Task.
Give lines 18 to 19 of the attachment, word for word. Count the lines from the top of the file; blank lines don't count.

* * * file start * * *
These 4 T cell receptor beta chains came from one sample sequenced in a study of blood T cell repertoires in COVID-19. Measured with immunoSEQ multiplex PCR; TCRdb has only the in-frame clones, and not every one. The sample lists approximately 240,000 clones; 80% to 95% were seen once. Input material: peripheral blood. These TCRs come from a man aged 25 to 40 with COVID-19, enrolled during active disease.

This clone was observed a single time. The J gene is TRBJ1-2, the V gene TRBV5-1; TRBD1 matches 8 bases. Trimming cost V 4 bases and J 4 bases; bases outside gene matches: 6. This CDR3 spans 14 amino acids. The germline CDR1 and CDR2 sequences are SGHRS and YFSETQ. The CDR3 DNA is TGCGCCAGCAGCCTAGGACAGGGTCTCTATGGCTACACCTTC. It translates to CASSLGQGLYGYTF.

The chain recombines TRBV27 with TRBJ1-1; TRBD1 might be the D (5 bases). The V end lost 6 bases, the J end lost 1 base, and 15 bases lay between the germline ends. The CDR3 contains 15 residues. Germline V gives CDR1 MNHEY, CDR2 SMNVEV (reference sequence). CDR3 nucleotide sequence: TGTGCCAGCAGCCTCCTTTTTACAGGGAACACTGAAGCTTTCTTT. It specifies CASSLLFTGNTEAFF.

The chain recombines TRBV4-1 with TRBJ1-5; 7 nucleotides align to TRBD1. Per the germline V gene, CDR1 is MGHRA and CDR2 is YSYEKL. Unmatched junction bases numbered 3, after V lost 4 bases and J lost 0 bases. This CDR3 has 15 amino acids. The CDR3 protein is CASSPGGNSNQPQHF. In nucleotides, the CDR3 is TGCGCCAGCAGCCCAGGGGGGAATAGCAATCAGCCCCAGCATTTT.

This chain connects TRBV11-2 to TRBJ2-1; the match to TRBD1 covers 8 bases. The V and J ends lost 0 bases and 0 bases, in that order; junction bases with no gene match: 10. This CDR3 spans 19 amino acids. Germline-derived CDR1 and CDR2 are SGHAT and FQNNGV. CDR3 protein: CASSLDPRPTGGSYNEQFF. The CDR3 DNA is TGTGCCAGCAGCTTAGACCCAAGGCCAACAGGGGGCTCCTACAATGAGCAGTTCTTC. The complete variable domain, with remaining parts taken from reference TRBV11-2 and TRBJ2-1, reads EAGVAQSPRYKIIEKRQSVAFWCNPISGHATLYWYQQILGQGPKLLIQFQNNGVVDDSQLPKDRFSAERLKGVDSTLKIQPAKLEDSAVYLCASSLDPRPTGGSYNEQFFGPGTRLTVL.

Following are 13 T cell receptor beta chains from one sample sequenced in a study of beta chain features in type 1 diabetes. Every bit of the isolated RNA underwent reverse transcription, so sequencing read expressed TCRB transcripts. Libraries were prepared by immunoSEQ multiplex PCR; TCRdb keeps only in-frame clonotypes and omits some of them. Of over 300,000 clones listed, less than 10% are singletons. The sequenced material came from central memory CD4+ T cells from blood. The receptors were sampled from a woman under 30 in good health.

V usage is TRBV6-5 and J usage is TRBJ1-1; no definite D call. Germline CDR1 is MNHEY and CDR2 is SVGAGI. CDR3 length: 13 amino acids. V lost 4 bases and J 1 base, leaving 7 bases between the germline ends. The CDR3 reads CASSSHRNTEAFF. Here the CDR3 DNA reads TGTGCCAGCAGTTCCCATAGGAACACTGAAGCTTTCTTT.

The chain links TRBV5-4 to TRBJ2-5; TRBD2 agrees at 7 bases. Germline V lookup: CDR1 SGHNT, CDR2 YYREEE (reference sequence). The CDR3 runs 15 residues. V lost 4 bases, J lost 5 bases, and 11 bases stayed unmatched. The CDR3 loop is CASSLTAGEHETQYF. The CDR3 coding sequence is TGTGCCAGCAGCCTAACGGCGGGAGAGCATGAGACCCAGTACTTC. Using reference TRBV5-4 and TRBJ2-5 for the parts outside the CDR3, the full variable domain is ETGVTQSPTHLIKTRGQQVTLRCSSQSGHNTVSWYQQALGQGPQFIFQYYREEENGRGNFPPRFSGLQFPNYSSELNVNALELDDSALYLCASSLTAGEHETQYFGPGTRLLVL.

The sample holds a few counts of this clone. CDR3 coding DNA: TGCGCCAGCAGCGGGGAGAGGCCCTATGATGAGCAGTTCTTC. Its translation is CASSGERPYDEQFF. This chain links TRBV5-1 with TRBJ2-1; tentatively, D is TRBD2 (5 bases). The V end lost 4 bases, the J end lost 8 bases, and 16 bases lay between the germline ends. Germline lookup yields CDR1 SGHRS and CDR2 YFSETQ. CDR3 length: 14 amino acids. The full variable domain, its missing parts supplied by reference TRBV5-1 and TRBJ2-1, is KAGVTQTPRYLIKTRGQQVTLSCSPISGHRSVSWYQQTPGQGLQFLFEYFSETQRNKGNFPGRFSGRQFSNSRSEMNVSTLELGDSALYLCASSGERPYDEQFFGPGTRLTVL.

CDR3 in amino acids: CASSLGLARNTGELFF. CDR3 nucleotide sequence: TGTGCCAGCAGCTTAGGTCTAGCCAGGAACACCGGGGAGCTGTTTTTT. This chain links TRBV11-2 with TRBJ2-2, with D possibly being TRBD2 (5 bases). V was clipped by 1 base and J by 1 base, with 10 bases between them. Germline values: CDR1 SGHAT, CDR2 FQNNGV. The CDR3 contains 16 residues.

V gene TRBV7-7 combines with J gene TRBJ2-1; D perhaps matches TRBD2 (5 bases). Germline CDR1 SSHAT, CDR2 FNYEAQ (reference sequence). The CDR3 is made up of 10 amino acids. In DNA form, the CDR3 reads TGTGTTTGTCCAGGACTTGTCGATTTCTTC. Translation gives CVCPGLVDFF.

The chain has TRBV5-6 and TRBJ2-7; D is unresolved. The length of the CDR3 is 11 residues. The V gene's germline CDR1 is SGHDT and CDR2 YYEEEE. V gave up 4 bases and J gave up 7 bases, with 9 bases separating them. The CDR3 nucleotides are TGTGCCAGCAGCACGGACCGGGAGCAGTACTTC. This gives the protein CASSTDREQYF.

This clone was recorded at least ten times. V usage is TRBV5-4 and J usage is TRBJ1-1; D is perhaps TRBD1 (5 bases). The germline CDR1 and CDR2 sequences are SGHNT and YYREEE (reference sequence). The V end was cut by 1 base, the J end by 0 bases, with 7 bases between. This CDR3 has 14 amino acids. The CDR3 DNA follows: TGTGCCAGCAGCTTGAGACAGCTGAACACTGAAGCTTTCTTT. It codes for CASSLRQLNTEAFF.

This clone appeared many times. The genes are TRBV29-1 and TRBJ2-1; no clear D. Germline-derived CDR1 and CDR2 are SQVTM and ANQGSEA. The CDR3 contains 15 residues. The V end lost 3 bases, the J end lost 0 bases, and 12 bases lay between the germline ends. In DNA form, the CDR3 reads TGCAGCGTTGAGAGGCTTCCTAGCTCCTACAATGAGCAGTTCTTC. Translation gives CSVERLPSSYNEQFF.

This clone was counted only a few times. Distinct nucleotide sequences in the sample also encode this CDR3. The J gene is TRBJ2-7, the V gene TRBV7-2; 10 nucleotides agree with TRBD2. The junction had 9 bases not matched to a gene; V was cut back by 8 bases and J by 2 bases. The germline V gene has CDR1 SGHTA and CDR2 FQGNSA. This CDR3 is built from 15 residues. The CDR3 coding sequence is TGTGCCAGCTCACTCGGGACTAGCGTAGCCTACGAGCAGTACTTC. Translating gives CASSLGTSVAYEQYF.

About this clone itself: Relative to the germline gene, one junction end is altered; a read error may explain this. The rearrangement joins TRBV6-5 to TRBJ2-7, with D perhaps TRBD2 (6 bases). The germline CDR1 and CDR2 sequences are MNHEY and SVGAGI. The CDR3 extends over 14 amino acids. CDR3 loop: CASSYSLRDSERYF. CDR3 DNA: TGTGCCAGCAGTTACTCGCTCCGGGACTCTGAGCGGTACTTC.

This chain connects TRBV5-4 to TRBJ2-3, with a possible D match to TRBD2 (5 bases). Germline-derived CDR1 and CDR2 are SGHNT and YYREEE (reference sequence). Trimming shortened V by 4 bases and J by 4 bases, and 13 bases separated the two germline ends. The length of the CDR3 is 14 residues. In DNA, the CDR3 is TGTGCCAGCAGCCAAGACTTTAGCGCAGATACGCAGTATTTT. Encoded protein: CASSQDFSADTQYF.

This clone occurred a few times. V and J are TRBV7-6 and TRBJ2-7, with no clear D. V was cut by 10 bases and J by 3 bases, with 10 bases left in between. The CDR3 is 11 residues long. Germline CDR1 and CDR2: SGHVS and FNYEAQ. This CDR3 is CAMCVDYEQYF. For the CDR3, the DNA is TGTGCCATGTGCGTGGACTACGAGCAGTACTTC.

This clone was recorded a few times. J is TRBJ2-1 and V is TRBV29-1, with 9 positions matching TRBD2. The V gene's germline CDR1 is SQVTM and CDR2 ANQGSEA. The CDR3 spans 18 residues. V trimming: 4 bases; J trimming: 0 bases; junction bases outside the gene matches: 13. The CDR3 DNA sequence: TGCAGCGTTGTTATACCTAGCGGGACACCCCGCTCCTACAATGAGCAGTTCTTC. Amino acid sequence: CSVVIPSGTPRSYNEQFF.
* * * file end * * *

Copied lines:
This clone occurred a few times. V and J are TRBV7-6 and TRBJ2-7, with no clear D. V was cut by 10 bases and J by 3 bases, with 10 bases left in between. The CDR3 is 11 residues long. Germline CDR1 and CDR2: SGHVS and FNYEAQ. This CDR3 is CAMCVDYEQYF. For the CDR3, the DNA is TGTGCCATGTGCGTGGACTACGAGCAGTACTTC.

This clone was recorded a few times. J is TRBJ2-1 and V is TRBV29-1, with 9 positions matching TRBD2. The V gene's germline CDR1 is SQVTM and CDR2 ANQGSEA. The CDR3 spans 18 residues. V trimming: 4 bases; J trimming: 0 bases; junction bases outside the gene matches: 13. The CDR3 DNA sequence: TGCAGCGTTGTTATACCTAGCGGGACACCCCGCTCCTACAATGAGCAGTTCTTC. Amino acid sequence: CSVVIPSGTPRSYNEQFF.